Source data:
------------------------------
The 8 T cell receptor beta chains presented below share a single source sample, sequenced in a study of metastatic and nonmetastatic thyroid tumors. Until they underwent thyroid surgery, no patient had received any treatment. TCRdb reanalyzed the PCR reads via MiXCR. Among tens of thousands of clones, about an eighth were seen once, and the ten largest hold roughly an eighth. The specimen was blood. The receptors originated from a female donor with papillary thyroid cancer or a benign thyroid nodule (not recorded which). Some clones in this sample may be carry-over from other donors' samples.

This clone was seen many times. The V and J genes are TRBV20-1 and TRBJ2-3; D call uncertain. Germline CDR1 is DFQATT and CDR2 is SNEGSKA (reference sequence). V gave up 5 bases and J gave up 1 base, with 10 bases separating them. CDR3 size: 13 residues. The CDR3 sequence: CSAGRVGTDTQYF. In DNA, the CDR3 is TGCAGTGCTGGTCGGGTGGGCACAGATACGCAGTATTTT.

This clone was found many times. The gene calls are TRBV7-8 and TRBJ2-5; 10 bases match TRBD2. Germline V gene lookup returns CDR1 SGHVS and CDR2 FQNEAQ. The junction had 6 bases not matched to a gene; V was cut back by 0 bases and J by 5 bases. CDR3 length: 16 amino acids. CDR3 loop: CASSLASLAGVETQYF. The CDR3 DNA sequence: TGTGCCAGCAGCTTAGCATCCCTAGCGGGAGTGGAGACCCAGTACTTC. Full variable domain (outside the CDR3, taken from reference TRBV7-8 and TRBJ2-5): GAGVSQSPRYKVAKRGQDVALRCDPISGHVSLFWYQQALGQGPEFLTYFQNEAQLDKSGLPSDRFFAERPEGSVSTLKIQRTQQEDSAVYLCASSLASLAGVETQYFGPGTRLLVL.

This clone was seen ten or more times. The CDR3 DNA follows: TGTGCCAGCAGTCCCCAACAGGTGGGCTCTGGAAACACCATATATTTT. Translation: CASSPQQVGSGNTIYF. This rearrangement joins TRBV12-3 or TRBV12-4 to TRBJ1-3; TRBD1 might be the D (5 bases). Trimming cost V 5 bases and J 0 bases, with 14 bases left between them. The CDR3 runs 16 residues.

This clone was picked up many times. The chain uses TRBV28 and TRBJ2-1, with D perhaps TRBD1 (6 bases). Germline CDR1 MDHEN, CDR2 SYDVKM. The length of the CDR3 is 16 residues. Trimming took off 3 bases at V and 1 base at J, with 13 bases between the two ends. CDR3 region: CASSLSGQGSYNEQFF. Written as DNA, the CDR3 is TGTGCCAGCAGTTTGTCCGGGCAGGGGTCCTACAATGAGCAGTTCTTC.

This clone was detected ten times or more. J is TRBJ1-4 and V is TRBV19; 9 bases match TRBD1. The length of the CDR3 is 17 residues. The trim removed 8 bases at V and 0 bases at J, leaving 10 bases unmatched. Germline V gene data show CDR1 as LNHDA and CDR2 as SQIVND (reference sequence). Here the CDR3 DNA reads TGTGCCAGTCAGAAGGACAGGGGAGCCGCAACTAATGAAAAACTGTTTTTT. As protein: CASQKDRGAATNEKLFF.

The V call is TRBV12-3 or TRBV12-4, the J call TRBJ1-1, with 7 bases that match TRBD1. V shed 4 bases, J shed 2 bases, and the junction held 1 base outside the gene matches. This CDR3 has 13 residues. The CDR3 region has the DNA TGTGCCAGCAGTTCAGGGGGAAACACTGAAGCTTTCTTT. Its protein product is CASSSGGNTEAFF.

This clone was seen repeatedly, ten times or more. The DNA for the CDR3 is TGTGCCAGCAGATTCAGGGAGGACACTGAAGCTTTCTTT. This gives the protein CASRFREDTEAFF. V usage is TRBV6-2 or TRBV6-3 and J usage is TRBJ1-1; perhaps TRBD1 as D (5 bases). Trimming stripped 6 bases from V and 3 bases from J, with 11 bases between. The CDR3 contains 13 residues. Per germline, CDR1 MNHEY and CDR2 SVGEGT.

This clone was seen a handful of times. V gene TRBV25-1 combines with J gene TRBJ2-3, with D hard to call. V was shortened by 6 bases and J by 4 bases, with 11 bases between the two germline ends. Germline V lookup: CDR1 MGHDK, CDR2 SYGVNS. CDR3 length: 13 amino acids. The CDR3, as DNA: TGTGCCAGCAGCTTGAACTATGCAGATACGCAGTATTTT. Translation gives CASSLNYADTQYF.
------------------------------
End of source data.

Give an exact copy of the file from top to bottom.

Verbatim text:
The 8 T cell receptor beta chains presented below share a single source sample, sequenced in a study of metastatic and nonmetastatic thyroid tumors. Until they underwent thyroid surgery, no patient had received any treatment. TCRdb reanalyzed the PCR reads via MiXCR. Among tens of thousands of clones, about an eighth were seen once, and the ten largest hold roughly an eighth. The specimen was blood. The receptors originated from a female donor with papillary thyroid cancer or a benign thyroid nodule (not recorded which). Some clones in this sample may be carry-over from other donors' samples.

This clone was seen many times. The V and J genes are TRBV20-1 and TRBJ2-3; D call uncertain. Germline CDR1 is DFQATT and CDR2 is SNEGSKA (reference sequence). V gave up 5 bases and J gave up 1 base, with 10 bases separating them. CDR3 size: 13 residues. The CDR3 sequence: CSAGRVGTDTQYF. In DNA, the CDR3 is TGCAGTGCTGGTCGGGTGGGCACAGATACGCAGTATTTT.

This clone was found many times. The gene calls are TRBV7-8 and TRBJ2-5; 10 bases match TRBD2. Germline V gene lookup returns CDR1 SGHVS and CDR2 FQNEAQ. The junction had 6 bases not matched to a gene; V was cut back by 0 bases and J by 5 bases. CDR3 length: 16 amino acids. CDR3 loop: CASSLASLAGVETQYF. The CDR3 DNA sequence: TGTGCCAGCAGCTTAGCATCCCTAGCGGGAGTGGAGACCCAGTACTTC. Full variable domain (outside the CDR3, taken from reference TRBV7-8 and TRBJ2-5): GAGVSQSPRYKVAKRGQDVALRCDPISGHVSLFWYQQALGQGPEFLTYFQNEAQLDKSGLPSDRFFAERPEGSVSTLKIQRTQQEDSAVYLCASSLASLAGVETQYFGPGTRLLVL.

This clone was seen ten or more times. The CDR3 DNA follows: TGTGCCAGCAGTCCCCAACAGGTGGGCTCTGGAAACACCATATATTTT. Translation: CASSPQQVGSGNTIYF. This rearrangement joins TRBV12-3 or TRBV12-4 to TRBJ1-3; TRBD1 might be the D (5 bases). Trimming cost V 5 bases and J 0 bases, with 14 bases left between them. The CDR3 runs 16 residues.

This clone was picked up many times. The chain uses TRBV28 and TRBJ2-1, with D perhaps TRBD1 (6 bases). Germline CDR1 MDHEN, CDR2 SYDVKM. The length of the CDR3 is 16 residues. Trimming took off 3 bases at V and 1 base at J, with 13 bases between the two ends. CDR3 region: CASSLSGQGSYNEQFF. Written as DNA, the CDR3 is TGTGCCAGCAGTTTGTCCGGGCAGGGGTCCTACAATGAGCAGTTCTTC.

This clone was detected ten times or more. J is TRBJ1-4 and V is TRBV19; 9 bases match TRBD1. The length of the CDR3 is 17 residues. The trim removed 8 bases at V and 0 bases at J, leaving 10 bases unmatched. Germline V gene data show CDR1 as LNHDA and CDR2 as SQIVND (reference sequence). Here the CDR3 DNA reads TGTGCCAGTCAGAAGGACAGGGGAGCCGCAACTAATGAAAAACTGTTTTTT. As protein: CASQKDRGAATNEKLFF.

The V call is TRBV12-3 or TRBV12-4, the J call TRBJ1-1, with 7 bases that match TRBD1. V shed 4 bases, J shed 2 bases, and the junction held 1 base outside the gene matches. This CDR3 has 13 residues. The CDR3 region has the DNA TGTGCCAGCAGTTCAGGGGGAAACACTGAAGCTTTCTTT. Its protein product is CASSSGGNTEAFF.

This clone was seen repeatedly, ten times or more. The DNA for the CDR3 is TGTGCCAGCAGATTCAGGGAGGACACTGAAGCTTTCTTT. This gives the protein CASRFREDTEAFF. V usage is TRBV6-2 or TRBV6-3 and J usage is TRBJ1-1; perhaps TRBD1 as D (5 bases). Trimming stripped 6 bases from V and 3 bases from J, with 11 bases between. The CDR3 contains 13 residues. Per germline, CDR1 MNHEY and CDR2 SVGEGT.

This clone was seen a handful of times. V gene TRBV25-1 combines with J gene TRBJ2-3, with D hard to call. V was shortened by 6 bases and J by 4 bases, with 11 bases between the two germline ends. Germline V lookup: CDR1 MGHDK, CDR2 SYGVNS. CDR3 length: 13 amino acids. The CDR3, as DNA: TGTGCCAGCAGCTTGAACTATGCAGATACGCAGTATTTT. Translation gives CASSLNYADTQYF.